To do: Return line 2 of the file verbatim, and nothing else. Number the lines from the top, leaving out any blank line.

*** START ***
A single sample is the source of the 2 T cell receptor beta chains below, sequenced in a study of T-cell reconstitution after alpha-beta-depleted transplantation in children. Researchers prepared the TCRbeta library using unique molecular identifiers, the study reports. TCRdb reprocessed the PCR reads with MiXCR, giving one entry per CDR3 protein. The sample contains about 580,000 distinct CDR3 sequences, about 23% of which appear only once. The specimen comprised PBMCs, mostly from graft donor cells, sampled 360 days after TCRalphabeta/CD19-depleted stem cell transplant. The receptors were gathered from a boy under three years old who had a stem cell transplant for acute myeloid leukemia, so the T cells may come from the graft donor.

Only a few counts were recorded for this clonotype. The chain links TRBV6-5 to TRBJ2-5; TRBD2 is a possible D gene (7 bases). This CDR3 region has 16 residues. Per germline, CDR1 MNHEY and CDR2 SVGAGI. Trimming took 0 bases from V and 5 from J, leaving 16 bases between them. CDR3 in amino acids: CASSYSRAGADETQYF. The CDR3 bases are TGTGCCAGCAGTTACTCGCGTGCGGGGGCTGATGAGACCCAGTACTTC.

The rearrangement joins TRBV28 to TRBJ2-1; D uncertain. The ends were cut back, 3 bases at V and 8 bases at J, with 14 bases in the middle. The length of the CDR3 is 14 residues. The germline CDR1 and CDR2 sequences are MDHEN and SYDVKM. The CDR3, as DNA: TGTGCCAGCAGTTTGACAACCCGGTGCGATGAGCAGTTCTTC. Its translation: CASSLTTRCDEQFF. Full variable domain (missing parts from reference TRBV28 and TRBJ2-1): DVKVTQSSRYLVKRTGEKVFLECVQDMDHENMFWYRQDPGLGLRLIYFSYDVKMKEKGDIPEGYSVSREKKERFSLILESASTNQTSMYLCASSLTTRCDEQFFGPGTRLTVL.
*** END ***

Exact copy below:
Only a few counts were recorded for this clonotype. The chain links TRBV6-5 to TRBJ2-5; TRBD2 is a possible D gene (7 bases). This CDR3 region has 16 residues. Per germline, CDR1 MNHEY and CDR2 SVGAGI. Trimming took 0 bases from V and 5 from J, leaving 16 bases between them. CDR3 in amino acids: CASSYSRAGADETQYF. The CDR3 bases are TGTGCCAGCAGTTACTCGCGTGCGGGGGCTGATGAGACCCAGTACTTC.